What's Dragging Down A.T. Kearney?

It's overstaffed and not really clicking with parent EDS

It was a dramatic moment for the New York-based members of A.T. Kearney Inc.'s financial-institutions industry group. Reeling from a slowdown in business and the cutting back of some key contracts, the consultants sat down on a Friday in October, 1998, to talk about their problems. Finally, one young associate cut through all of the consultant-speak and said what many had been thinking: Kearney lacked a clear vision of where it wanted to go and what it wanted to be. The room buzzed. "It was the first time someone spoke up and voiced publicly their concern that we didn't really have a strategy," says Ted J. Gooden, a fellow associate, since laid off.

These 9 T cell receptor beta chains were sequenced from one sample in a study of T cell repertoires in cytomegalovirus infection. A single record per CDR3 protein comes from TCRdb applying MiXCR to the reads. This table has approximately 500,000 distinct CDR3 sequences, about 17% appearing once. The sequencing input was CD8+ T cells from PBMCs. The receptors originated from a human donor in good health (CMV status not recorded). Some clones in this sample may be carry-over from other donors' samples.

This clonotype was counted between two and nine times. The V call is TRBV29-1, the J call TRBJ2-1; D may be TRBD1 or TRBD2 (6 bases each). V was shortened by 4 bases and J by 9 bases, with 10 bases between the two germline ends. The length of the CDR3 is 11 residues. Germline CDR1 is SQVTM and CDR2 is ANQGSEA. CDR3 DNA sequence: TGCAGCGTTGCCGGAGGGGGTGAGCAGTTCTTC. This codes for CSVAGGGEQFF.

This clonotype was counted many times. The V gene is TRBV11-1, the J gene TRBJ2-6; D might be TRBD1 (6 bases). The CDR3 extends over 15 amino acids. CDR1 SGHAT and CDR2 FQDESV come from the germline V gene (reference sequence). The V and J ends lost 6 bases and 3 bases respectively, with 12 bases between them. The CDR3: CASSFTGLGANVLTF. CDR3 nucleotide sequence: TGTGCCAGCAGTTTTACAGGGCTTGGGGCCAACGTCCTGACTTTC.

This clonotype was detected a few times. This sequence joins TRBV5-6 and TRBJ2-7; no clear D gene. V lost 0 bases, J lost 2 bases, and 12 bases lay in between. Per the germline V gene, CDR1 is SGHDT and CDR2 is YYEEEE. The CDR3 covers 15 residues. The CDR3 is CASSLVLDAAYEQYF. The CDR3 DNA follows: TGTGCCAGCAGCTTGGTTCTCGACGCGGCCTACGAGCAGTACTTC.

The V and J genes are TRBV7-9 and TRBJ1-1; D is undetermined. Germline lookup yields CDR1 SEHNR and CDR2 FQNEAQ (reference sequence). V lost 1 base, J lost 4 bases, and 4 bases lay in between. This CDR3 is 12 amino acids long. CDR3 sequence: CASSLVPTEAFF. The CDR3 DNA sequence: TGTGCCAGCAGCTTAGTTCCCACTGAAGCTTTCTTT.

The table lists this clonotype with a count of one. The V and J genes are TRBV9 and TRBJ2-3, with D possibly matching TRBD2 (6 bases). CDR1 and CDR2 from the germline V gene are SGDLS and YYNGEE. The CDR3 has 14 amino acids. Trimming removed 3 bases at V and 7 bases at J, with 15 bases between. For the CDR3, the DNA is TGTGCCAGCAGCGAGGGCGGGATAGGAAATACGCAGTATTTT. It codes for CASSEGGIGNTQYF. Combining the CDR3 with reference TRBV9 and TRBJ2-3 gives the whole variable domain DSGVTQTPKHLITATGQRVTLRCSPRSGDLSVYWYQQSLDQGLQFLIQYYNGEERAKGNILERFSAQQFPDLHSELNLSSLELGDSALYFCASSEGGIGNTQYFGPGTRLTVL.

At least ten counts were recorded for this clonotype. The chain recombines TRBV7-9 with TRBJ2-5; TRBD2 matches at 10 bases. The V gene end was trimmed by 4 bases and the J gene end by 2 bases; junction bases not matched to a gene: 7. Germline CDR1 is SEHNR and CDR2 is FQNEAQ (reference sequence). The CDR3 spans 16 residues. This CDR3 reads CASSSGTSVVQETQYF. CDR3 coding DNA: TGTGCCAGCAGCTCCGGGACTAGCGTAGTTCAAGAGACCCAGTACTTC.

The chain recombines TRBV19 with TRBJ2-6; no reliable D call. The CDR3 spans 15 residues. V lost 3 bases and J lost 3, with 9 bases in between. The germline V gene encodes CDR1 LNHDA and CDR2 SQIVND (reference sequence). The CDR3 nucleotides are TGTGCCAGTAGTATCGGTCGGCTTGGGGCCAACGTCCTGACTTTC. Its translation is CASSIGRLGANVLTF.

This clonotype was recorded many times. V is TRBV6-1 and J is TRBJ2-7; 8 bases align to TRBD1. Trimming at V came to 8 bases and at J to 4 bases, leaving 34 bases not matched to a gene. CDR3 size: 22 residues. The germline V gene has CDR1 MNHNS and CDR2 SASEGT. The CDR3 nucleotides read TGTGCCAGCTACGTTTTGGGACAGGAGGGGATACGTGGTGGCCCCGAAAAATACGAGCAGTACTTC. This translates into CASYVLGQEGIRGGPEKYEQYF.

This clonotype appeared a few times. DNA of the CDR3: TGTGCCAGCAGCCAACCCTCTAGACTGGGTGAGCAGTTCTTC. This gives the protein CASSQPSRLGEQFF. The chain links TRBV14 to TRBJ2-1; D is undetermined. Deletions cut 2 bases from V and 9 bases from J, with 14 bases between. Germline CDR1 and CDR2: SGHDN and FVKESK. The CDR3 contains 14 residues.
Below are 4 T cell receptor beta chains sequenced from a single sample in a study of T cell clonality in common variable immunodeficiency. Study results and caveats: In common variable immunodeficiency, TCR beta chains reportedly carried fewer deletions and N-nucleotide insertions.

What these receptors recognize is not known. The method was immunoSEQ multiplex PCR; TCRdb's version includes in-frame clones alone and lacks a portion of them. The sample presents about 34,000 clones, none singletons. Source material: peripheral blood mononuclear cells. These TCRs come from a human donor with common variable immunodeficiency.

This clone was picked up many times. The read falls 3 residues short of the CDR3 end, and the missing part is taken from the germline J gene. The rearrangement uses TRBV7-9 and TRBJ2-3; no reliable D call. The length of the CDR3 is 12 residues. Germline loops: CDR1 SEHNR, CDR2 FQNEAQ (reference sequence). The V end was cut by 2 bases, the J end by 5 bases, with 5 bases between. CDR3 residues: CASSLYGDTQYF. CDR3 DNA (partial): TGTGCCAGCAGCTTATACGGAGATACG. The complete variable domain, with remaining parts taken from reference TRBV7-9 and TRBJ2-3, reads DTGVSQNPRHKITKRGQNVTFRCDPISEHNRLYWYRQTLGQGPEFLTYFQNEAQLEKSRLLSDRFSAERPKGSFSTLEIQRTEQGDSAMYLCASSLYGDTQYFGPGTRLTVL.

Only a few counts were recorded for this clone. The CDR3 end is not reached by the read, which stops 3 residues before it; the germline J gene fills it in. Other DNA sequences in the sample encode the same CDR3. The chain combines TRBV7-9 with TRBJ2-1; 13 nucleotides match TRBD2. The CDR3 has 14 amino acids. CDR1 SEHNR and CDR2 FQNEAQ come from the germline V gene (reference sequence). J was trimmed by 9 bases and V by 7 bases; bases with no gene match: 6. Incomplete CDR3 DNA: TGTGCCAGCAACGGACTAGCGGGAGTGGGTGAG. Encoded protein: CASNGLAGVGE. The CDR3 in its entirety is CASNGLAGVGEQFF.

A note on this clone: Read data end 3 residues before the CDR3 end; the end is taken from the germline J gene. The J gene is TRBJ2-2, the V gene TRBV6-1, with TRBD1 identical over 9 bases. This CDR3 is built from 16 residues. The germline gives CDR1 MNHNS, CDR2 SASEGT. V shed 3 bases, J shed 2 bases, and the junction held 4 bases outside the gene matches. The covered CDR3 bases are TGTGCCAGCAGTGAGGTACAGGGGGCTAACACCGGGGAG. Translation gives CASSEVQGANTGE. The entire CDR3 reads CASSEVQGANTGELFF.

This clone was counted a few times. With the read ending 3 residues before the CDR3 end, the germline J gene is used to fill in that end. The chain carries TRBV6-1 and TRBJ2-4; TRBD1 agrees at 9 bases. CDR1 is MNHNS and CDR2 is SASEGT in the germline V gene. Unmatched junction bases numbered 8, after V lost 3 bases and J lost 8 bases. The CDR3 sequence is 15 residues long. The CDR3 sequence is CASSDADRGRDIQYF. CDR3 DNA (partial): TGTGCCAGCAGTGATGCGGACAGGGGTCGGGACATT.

To continue reading this article you must be a Bloomberg Professional Service Subscriber.